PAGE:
[United States Statutes at Large, Volume 124, 111th Congress, 2nd Session]
[From the U.S. Government Printing Office, www.gpo.gov]

 
PROCLAMATION 8548--AUG. 26, 2010

Proclamation 8548 of August 26, 2010
Women's Equality Day, 2010
By the President of the United States of America
A Proclamation

Ninety years ago, on August 26, 1920, the ratification of the 19th
Amendment to our Constitution was completed, guaranteeing women the
right to vote, renewing our commitment to equality and justice, and
marking a turning point in our Nation's history. As we celebrate this
important milestone and the achievements and shattered ceilings of the
past, we also recognize the inequalities that remain and our charge to
overcome them.
In a letter to John Adams, who was then serving as a delegate to the
First Continental Congress, Abigail Adams once implored her husband to
``remember the ladies'' in the ``new code of laws'' of our fledgling
country. It has taken the collective efforts of daring and tenacious
women over many generations to realize the principles and freedoms
enshrined in our Constitution. Standing on the shoulders of these
trailblazers, we pay tribute to the brave women who dot the pages of our
history books, and to those who have quietly broken barriers in our
workplaces, communities, and society.
We can see the remarkable fruits of past struggles and victories today.
For nearly two centuries, America could only imagine a female justice
sitting on the Supreme Court of the United States. Today, for the first
time in our Nation's history, three women sit on the bench of the
highest court of the land, and I am proud to be the first President to
nominate two women to the Court. Women lead in boardrooms and in our
Armed Forces, in classrooms and conference rooms, and in every sector of
society. Their boundless determination has enabled today's young women
to dream bigger as they see themselves reflected at the highest levels
of business, communications, and public service--including in my
Administration and Cabinet. If we continue to fight for our hopes and
aspirations, there will be no limit to the possibilities for our
daughters and granddaughters.
As we celebrate 90 years of progress on Women's Equality Day, we also
recognize the realities of the present. Women comprise less than one-
fifth of our Congress and account for a mere fraction of the chief
executives at the helm of our biggest companies. Women hold only 27
percent of jobs in science and engineering, which are critical to our
economic growth in a 21st-century economy. And, almost 50 years after
the Equal Pay Act was enacted, American women still only earn 77 cents
for every dollar men earn. This gap increases among minority women and
those living with disabilities.

These disparities remind us that our work remains unfinished. My
Administration remains committed to advancing women's equality in all
areas of our society and around the world. I was proud to create the
White House Council on Women and Girls to help ensure that American
women and girls are treated fairly in all matters of public policy. I
also appointed the first White House Advisor on Violence Against Women,
whose leadership will guide my Administration in confronting violence
and sexual assault against women. The Lilly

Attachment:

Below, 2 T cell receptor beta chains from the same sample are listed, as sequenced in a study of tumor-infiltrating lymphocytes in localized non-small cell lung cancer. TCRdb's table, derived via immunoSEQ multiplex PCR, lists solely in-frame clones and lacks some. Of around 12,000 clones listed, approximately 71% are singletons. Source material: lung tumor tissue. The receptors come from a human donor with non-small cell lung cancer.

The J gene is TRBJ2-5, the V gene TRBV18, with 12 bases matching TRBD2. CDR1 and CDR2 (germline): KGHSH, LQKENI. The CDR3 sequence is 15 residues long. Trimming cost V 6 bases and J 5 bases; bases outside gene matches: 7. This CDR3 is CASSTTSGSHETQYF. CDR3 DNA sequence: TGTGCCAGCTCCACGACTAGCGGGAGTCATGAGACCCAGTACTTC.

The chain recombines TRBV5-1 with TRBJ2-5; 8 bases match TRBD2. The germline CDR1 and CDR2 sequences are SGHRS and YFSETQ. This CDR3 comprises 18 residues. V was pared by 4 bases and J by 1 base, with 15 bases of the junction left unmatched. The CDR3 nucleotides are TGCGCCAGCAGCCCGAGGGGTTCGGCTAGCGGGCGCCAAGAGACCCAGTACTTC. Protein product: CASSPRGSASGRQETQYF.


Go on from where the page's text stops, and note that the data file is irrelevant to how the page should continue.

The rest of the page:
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Ledbetter Fair Pay Act, the first bill I signed as President, restored
basic protections against pay discrimination for women, and to build
upon that law, I support passage of the Paycheck Fairness Act. I have
also established the National Equal Pay Enforcement Task Force to ensure
equal pay laws are vigorously enforced throughout the country. Workplace
flexibility is also important to women and families, and we will
continue coordinating with Federal agencies to make quality child care
more affordable, promote work policies that improve work-family balance,
and advance the economic development and security of all women.
Fifteen years after the world gathered in Beijing for the Fourth World
Conference on Women, far too many women around the world still lack
access to basic education and economic opportunity, face gender-based
violence, and cannot participate fully and equally in their societies.
To help address this, I appointed the first-ever Ambassador at Large for
Global Women's Issues to elevate the importance of women's empowerment
in all aspects of our foreign policy. From Afghanistan to the Democratic
Republic of the Congo, the United States will continue its commitment to
the rights of women around the world.
Women's rights are ultimately human rights, and the march for equality
will not end until full parity and equal opportunity are attained in
every State and workplace across our Nation. It remains our
responsibility to ensure that the principles of justice and equality
apply to all Americans, regardless of gender, race, ethnicity, sexual
orientation, disability, or socioeconomic status. If we stay true to our
founding ideals and the example of those who insisted upon nothing less
than full equality, we can and will perpetuate the line of progress that
runs throughout our Nation's history for generations to come.
NOW, THEREFORE, I, BARACK OBAMA, President of the United States of
America, by virtue of the authority vested in me by the Constitution and
the laws of the United States, do hereby proclaim August 26, 2010, as
Women's Equality Day. I call upon the people of the United States to
celebrate the achievements of women and recommit themselves to the goal
of true gender equality in this country.
IN WITNESS WHEREOF, I have hereunto set my hand this twenty-sixth day of
August, in the year of our Lord two thousand ten, and of the
Independence of the United States of America the two hundred and thirty-
fifth.
BARACK OBAMA